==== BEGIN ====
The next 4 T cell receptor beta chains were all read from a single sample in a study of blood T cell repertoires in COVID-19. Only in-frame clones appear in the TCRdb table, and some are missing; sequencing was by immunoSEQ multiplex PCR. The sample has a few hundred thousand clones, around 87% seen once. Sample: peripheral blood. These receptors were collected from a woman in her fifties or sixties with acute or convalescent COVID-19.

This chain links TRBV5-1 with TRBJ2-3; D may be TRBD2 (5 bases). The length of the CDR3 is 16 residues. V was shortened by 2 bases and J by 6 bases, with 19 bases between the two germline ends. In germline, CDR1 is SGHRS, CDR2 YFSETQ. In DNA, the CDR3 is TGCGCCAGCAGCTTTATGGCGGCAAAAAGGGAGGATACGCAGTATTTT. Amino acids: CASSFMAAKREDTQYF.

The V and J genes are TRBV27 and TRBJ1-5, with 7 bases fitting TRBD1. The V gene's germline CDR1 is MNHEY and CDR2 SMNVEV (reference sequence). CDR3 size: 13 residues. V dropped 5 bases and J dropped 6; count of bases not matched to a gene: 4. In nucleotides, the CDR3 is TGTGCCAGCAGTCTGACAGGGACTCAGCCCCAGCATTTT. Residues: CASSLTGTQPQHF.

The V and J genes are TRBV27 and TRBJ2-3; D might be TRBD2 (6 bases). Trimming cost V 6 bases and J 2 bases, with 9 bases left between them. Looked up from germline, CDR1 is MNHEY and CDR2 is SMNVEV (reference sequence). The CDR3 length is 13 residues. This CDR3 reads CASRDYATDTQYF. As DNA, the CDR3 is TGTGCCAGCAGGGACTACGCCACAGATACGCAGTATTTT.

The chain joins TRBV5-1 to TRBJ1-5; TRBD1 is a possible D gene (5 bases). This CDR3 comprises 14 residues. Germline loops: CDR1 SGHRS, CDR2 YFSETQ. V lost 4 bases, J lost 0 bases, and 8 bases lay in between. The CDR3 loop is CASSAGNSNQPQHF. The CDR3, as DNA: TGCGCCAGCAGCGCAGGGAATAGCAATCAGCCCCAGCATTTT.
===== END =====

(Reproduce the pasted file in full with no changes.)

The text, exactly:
The next 4 T cell receptor beta chains were all read from a single sample in a study of blood T cell repertoires in COVID-19. Only in-frame clones appear in the TCRdb table, and some are missing; sequencing was by immunoSEQ multiplex PCR. The sample has a few hundred thousand clones, around 87% seen once. Sample: peripheral blood. These receptors were collected from a woman in her fifties or sixties with acute or convalescent COVID-19.

This chain links TRBV5-1 with TRBJ2-3; D may be TRBD2 (5 bases). The length of the CDR3 is 16 residues. V was shortened by 2 bases and J by 6 bases, with 19 bases between the two germline ends. In germline, CDR1 is SGHRS, CDR2 YFSETQ. In DNA, the CDR3 is TGCGCCAGCAGCTTTATGGCGGCAAAAAGGGAGGATACGCAGTATTTT. Amino acids: CASSFMAAKREDTQYF.

The V and J genes are TRBV27 and TRBJ1-5, with 7 bases fitting TRBD1. The V gene's germline CDR1 is MNHEY and CDR2 SMNVEV (reference sequence). CDR3 size: 13 residues. V dropped 5 bases and J dropped 6; count of bases not matched to a gene: 4. In nucleotides, the CDR3 is TGTGCCAGCAGTCTGACAGGGACTCAGCCCCAGCATTTT. Residues: CASSLTGTQPQHF.

The V and J genes are TRBV27 and TRBJ2-3; D might be TRBD2 (6 bases). Trimming cost V 6 bases and J 2 bases, with 9 bases left between them. Looked up from germline, CDR1 is MNHEY and CDR2 is SMNVEV (reference sequence). The CDR3 length is 13 residues. This CDR3 reads CASRDYATDTQYF. As DNA, the CDR3 is TGTGCCAGCAGGGACTACGCCACAGATACGCAGTATTTT.

The chain joins TRBV5-1 to TRBJ1-5; TRBD1 is a possible D gene (5 bases). This CDR3 comprises 14 residues. Germline loops: CDR1 SGHRS, CDR2 YFSETQ. V lost 4 bases, J lost 0 bases, and 8 bases lay in between. The CDR3 loop is CASSAGNSNQPQHF. The CDR3, as DNA: TGCGCCAGCAGCGCAGGGAATAGCAATCAGCCCCAGCATTTT.